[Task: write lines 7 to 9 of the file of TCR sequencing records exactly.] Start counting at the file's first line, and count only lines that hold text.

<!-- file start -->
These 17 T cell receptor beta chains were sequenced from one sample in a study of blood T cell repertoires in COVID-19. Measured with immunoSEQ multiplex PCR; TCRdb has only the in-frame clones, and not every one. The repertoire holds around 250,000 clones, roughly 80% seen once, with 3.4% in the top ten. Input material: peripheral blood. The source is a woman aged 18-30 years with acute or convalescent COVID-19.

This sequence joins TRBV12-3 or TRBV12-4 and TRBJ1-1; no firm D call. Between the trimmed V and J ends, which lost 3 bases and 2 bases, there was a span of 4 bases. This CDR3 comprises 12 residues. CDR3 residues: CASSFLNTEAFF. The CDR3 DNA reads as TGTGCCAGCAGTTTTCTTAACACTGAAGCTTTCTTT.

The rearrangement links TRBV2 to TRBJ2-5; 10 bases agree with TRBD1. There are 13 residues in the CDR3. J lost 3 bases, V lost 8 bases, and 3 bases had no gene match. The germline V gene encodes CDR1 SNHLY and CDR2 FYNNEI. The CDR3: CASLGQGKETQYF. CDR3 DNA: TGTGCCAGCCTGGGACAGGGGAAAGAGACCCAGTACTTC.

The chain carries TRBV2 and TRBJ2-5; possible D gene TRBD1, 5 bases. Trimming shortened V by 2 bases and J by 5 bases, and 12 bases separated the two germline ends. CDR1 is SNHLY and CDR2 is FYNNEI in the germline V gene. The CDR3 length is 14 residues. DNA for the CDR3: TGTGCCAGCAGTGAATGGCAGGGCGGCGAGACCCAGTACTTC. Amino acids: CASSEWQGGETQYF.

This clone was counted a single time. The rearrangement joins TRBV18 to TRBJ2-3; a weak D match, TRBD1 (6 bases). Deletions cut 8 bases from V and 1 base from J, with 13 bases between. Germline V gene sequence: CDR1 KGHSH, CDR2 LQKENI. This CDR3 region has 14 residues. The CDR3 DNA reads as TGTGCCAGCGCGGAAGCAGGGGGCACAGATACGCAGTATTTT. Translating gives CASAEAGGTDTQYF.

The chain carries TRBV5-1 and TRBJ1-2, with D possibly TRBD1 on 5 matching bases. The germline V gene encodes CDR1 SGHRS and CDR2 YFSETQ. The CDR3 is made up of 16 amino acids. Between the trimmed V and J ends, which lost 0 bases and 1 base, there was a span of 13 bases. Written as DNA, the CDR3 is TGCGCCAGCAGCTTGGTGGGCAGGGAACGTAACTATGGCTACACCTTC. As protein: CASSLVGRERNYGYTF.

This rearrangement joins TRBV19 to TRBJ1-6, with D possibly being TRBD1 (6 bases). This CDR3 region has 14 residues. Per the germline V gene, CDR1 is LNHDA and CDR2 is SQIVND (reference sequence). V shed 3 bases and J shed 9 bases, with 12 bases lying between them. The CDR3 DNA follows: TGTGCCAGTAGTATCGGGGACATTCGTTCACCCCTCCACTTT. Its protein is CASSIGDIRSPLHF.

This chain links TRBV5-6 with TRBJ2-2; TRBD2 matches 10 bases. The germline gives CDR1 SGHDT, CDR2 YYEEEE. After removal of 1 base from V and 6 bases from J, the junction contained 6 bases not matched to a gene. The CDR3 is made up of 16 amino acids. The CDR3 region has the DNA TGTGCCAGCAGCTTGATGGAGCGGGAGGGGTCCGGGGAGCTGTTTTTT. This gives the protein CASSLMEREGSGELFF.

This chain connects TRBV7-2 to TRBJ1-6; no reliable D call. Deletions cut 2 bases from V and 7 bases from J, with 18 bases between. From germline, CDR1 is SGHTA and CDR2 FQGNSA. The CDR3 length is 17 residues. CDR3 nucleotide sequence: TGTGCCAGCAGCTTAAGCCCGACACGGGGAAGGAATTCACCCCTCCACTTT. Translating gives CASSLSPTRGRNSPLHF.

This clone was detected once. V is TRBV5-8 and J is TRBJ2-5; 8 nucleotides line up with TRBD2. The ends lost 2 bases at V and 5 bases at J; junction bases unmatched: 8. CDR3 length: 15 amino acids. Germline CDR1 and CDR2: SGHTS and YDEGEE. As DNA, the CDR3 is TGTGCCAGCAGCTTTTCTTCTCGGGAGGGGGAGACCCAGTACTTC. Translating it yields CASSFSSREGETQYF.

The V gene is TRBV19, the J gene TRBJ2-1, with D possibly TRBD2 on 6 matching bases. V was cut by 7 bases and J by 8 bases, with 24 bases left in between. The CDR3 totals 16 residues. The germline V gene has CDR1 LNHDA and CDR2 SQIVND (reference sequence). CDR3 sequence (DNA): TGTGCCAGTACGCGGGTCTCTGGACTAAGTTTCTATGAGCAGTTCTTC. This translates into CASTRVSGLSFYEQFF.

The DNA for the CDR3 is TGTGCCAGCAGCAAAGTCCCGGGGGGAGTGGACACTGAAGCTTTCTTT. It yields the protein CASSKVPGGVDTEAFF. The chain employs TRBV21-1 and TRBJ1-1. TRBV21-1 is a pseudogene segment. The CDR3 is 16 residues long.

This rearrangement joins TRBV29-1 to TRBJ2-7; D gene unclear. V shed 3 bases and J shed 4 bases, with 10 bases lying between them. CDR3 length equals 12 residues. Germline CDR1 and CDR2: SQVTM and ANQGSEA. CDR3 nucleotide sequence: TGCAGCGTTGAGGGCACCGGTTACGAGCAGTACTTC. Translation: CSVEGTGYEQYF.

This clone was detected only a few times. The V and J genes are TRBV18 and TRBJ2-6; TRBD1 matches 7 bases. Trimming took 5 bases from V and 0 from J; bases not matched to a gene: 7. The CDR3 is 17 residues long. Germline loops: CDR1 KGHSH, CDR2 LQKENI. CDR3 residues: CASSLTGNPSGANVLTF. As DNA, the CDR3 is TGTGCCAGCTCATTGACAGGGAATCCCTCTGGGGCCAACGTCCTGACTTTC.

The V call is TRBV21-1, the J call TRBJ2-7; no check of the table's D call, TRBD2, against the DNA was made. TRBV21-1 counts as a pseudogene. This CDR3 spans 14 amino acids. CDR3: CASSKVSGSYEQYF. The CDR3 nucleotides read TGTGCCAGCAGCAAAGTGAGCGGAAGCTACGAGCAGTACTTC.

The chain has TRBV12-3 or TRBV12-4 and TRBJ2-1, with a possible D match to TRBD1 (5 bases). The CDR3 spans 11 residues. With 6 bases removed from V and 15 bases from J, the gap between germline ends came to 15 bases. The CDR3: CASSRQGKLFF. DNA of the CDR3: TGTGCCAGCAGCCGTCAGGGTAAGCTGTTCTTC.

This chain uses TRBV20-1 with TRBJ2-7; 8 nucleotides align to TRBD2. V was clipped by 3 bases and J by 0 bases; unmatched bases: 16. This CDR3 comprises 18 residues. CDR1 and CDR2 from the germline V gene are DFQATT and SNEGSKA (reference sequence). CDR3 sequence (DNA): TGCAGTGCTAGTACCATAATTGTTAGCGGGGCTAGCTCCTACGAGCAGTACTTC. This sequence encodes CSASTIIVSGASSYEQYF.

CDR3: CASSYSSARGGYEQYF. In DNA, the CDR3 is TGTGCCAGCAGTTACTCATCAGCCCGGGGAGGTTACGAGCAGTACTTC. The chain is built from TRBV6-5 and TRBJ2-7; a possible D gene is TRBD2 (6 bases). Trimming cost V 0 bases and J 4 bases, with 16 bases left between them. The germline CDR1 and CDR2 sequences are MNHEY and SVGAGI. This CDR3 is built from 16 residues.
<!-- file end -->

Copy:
This rearrangement joins TRBV19 to TRBJ1-6, with D possibly being TRBD1 (6 bases). This CDR3 region has 14 residues. Per the germline V gene, CDR1 is LNHDA and CDR2 is SQIVND (reference sequence). V shed 3 bases and J shed 9 bases, with 12 bases lying between them. The CDR3 DNA follows: TGTGCCAGTAGTATCGGGGACATTCGTTCACCCCTCCACTTT. Its protein is CASSIGDIRSPLHF.

This chain links TRBV5-6 with TRBJ2-2; TRBD2 matches 10 bases. The germline gives CDR1 SGHDT, CDR2 YYEEEE. After removal of 1 base from V and 6 bases from J, the junction contained 6 bases not matched to a gene. The CDR3 is made up of 16 amino acids. The CDR3 region has the DNA TGTGCCAGCAGCTTGATGGAGCGGGAGGGGTCCGGGGAGCTGTTTTTT. This gives the protein CASSLMEREGSGELFF.

This chain connects TRBV7-2 to TRBJ1-6; no reliable D call. Deletions cut 2 bases from V and 7 bases from J, with 18 bases between. From germline, CDR1 is SGHTA and CDR2 FQGNSA. The CDR3 length is 17 residues. CDR3 nucleotide sequence: TGTGCCAGCAGCTTAAGCCCGACACGGGGAAGGAATTCACCCCTCCACTTT. Translating gives CASSLSPTRGRNSPLHF.